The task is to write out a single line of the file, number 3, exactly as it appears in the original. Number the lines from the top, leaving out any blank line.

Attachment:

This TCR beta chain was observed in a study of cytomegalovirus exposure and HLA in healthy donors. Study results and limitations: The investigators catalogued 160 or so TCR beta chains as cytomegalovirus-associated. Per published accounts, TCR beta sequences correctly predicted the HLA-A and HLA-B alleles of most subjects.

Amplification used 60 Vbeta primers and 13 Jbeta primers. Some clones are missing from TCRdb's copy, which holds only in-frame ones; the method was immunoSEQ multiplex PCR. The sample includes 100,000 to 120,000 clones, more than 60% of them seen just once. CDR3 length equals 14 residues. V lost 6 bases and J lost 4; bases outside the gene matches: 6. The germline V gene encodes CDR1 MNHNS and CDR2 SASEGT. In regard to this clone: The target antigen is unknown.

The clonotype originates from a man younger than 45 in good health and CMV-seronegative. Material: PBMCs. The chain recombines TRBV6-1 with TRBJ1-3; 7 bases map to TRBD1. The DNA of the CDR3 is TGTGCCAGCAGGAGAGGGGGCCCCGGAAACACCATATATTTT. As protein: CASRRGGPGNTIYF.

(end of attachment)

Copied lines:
The clonotype originates from a man younger than 45 in good health and CMV-seronegative. Material: PBMCs. The chain recombines TRBV6-1 with TRBJ1-3; 7 bases map to TRBD1. The DNA of the CDR3 is TGTGCCAGCAGGAGAGGGGGCCCCGGAAACACCATATATTTT. As protein: CASRRGGPGNTIYF.